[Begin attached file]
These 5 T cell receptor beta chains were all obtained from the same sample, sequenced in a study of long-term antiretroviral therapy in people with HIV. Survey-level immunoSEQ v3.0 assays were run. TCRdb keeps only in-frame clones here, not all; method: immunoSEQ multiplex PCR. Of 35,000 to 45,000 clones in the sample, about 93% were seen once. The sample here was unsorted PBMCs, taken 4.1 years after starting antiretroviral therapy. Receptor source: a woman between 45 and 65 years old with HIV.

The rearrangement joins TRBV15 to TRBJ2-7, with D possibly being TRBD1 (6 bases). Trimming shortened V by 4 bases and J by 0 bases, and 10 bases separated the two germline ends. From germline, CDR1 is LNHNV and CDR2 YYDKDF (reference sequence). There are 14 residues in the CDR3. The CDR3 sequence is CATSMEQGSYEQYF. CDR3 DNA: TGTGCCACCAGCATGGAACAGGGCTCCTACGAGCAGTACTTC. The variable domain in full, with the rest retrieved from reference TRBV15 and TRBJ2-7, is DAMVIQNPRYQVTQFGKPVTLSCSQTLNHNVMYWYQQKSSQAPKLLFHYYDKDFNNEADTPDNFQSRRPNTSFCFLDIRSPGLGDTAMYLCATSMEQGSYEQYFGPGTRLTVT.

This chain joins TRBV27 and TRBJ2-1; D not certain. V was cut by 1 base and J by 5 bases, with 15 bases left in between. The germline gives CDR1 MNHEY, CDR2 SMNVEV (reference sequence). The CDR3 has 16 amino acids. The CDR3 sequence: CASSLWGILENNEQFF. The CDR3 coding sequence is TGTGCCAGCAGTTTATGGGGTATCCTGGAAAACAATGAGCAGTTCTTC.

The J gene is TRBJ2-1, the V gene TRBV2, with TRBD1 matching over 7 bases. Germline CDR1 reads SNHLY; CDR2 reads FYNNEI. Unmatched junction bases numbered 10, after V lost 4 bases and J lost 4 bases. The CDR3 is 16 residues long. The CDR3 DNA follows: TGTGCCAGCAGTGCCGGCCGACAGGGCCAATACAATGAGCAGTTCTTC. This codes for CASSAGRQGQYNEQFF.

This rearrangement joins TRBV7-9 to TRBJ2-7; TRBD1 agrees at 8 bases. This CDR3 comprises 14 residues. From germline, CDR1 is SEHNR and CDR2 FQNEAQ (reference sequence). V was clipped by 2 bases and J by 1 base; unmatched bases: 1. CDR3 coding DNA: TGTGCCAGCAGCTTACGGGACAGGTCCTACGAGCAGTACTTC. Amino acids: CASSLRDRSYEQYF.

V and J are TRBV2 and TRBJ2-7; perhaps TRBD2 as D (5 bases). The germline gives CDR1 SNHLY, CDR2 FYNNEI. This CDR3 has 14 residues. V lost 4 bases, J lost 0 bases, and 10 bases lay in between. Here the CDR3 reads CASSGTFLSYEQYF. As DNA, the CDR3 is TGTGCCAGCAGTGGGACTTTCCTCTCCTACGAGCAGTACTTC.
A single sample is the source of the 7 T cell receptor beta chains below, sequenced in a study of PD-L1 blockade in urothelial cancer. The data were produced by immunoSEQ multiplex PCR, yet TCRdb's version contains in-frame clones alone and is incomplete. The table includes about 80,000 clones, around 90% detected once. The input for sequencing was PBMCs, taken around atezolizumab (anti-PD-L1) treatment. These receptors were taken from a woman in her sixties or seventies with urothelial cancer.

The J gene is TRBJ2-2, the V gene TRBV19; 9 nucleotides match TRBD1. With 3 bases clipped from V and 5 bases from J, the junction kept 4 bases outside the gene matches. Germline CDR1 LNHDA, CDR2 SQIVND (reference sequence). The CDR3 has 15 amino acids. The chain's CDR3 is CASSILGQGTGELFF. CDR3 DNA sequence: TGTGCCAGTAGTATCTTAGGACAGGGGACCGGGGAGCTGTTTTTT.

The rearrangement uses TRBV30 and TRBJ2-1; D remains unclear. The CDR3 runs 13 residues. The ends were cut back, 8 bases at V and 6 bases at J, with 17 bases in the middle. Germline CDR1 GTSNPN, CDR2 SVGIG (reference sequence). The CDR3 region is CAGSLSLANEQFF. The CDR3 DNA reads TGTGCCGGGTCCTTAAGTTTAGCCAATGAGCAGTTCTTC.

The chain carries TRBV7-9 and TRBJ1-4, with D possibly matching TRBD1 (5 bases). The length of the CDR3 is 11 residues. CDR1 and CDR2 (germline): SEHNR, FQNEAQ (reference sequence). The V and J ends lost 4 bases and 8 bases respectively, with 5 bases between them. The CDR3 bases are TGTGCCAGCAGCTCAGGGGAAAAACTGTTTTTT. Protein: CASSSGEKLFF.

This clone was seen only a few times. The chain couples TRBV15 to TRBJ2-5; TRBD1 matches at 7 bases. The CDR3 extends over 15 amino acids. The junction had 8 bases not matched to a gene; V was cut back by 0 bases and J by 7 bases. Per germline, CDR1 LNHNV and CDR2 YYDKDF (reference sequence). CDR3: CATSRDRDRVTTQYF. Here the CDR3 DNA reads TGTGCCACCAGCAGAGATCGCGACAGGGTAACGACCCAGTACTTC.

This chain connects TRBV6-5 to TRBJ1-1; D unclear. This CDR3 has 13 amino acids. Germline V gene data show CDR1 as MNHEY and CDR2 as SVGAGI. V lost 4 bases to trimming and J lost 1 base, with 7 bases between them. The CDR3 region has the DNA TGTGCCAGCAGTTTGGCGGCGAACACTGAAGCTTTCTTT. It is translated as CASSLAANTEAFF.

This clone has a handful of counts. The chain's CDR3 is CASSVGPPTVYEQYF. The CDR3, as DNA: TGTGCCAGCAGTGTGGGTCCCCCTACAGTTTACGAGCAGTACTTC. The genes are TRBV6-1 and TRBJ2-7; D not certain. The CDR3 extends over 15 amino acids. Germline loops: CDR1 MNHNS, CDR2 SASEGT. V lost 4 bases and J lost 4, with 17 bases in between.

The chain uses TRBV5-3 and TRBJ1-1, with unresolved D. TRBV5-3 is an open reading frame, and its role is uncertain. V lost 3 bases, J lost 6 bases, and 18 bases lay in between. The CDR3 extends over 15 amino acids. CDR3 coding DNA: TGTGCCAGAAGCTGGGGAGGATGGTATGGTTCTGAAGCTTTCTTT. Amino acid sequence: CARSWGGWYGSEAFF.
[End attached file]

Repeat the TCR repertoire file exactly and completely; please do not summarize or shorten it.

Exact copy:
These 5 T cell receptor beta chains were all obtained from the same sample, sequenced in a study of long-term antiretroviral therapy in people with HIV. Survey-level immunoSEQ v3.0 assays were run. TCRdb keeps only in-frame clones here, not all; method: immunoSEQ multiplex PCR. Of 35,000 to 45,000 clones in the sample, about 93% were seen once. The sample here was unsorted PBMCs, taken 4.1 years after starting antiretroviral therapy. Receptor source: a woman between 45 and 65 years old with HIV.

The rearrangement joins TRBV15 to TRBJ2-7, with D possibly being TRBD1 (6 bases). Trimming shortened V by 4 bases and J by 0 bases, and 10 bases separated the two germline ends. From germline, CDR1 is LNHNV and CDR2 YYDKDF (reference sequence). There are 14 residues in the CDR3. The CDR3 sequence is CATSMEQGSYEQYF. CDR3 DNA: TGTGCCACCAGCATGGAACAGGGCTCCTACGAGCAGTACTTC. The variable domain in full, with the rest retrieved from reference TRBV15 and TRBJ2-7, is DAMVIQNPRYQVTQFGKPVTLSCSQTLNHNVMYWYQQKSSQAPKLLFHYYDKDFNNEADTPDNFQSRRPNTSFCFLDIRSPGLGDTAMYLCATSMEQGSYEQYFGPGTRLTVT.

This chain joins TRBV27 and TRBJ2-1; D not certain. V was cut by 1 base and J by 5 bases, with 15 bases left in between. The germline gives CDR1 MNHEY, CDR2 SMNVEV (reference sequence). The CDR3 has 16 amino acids. The CDR3 sequence: CASSLWGILENNEQFF. The CDR3 coding sequence is TGTGCCAGCAGTTTATGGGGTATCCTGGAAAACAATGAGCAGTTCTTC.

The J gene is TRBJ2-1, the V gene TRBV2, with TRBD1 matching over 7 bases. Germline CDR1 reads SNHLY; CDR2 reads FYNNEI. Unmatched junction bases numbered 10, after V lost 4 bases and J lost 4 bases. The CDR3 is 16 residues long. The CDR3 DNA follows: TGTGCCAGCAGTGCCGGCCGACAGGGCCAATACAATGAGCAGTTCTTC. This codes for CASSAGRQGQYNEQFF.

This rearrangement joins TRBV7-9 to TRBJ2-7; TRBD1 agrees at 8 bases. This CDR3 comprises 14 residues. From germline, CDR1 is SEHNR and CDR2 FQNEAQ (reference sequence). V was clipped by 2 bases and J by 1 base; unmatched bases: 1. CDR3 coding DNA: TGTGCCAGCAGCTTACGGGACAGGTCCTACGAGCAGTACTTC. Amino acids: CASSLRDRSYEQYF.

V and J are TRBV2 and TRBJ2-7; perhaps TRBD2 as D (5 bases). The germline gives CDR1 SNHLY, CDR2 FYNNEI. This CDR3 has 14 residues. V lost 4 bases, J lost 0 bases, and 10 bases lay in between. Here the CDR3 reads CASSGTFLSYEQYF. As DNA, the CDR3 is TGTGCCAGCAGTGGGACTTTCCTCTCCTACGAGCAGTACTTC.
A single sample is the source of the 7 T cell receptor beta chains below, sequenced in a study of PD-L1 blockade in urothelial cancer. The data were produced by immunoSEQ multiplex PCR, yet TCRdb's version contains in-frame clones alone and is incomplete. The table includes about 80,000 clones, around 90% detected once. The input for sequencing was PBMCs, taken around atezolizumab (anti-PD-L1) treatment. These receptors were taken from a woman in her sixties or seventies with urothelial cancer.

The J gene is TRBJ2-2, the V gene TRBV19; 9 nucleotides match TRBD1. With 3 bases clipped from V and 5 bases from J, the junction kept 4 bases outside the gene matches. Germline CDR1 LNHDA, CDR2 SQIVND (reference sequence). The CDR3 has 15 amino acids. The chain's CDR3 is CASSILGQGTGELFF. CDR3 DNA sequence: TGTGCCAGTAGTATCTTAGGACAGGGGACCGGGGAGCTGTTTTTT.

The rearrangement uses TRBV30 and TRBJ2-1; D remains unclear. The CDR3 runs 13 residues. The ends were cut back, 8 bases at V and 6 bases at J, with 17 bases in the middle. Germline CDR1 GTSNPN, CDR2 SVGIG (reference sequence). The CDR3 region is CAGSLSLANEQFF. The CDR3 DNA reads TGTGCCGGGTCCTTAAGTTTAGCCAATGAGCAGTTCTTC.

The chain carries TRBV7-9 and TRBJ1-4, with D possibly matching TRBD1 (5 bases). The length of the CDR3 is 11 residues. CDR1 and CDR2 (germline): SEHNR, FQNEAQ (reference sequence). The V and J ends lost 4 bases and 8 bases respectively, with 5 bases between them. The CDR3 bases are TGTGCCAGCAGCTCAGGGGAAAAACTGTTTTTT. Protein: CASSSGEKLFF.

This clone was seen only a few times. The chain couples TRBV15 to TRBJ2-5; TRBD1 matches at 7 bases. The CDR3 extends over 15 amino acids. The junction had 8 bases not matched to a gene; V was cut back by 0 bases and J by 7 bases. Per germline, CDR1 LNHNV and CDR2 YYDKDF (reference sequence). CDR3: CATSRDRDRVTTQYF. Here the CDR3 DNA reads TGTGCCACCAGCAGAGATCGCGACAGGGTAACGACCCAGTACTTC.

This chain connects TRBV6-5 to TRBJ1-1; D unclear. This CDR3 has 13 amino acids. Germline V gene data show CDR1 as MNHEY and CDR2 as SVGAGI. V lost 4 bases to trimming and J lost 1 base, with 7 bases between them. The CDR3 region has the DNA TGTGCCAGCAGTTTGGCGGCGAACACTGAAGCTTTCTTT. It is translated as CASSLAANTEAFF.

This clone has a handful of counts. The chain's CDR3 is CASSVGPPTVYEQYF. The CDR3, as DNA: TGTGCCAGCAGTGTGGGTCCCCCTACAGTTTACGAGCAGTACTTC. The genes are TRBV6-1 and TRBJ2-7; D not certain. The CDR3 extends over 15 amino acids. Germline loops: CDR1 MNHNS, CDR2 SASEGT. V lost 4 bases and J lost 4, with 17 bases in between.

The chain uses TRBV5-3 and TRBJ1-1, with unresolved D. TRBV5-3 is an open reading frame, and its role is uncertain. V lost 3 bases, J lost 6 bases, and 18 bases lay in between. The CDR3 extends over 15 amino acids. CDR3 coding DNA: TGTGCCAGAAGCTGGGGAGGATGGTATGGTTCTGAAGCTTTCTTT. Amino acid sequence: CARSWGGWYGSEAFF.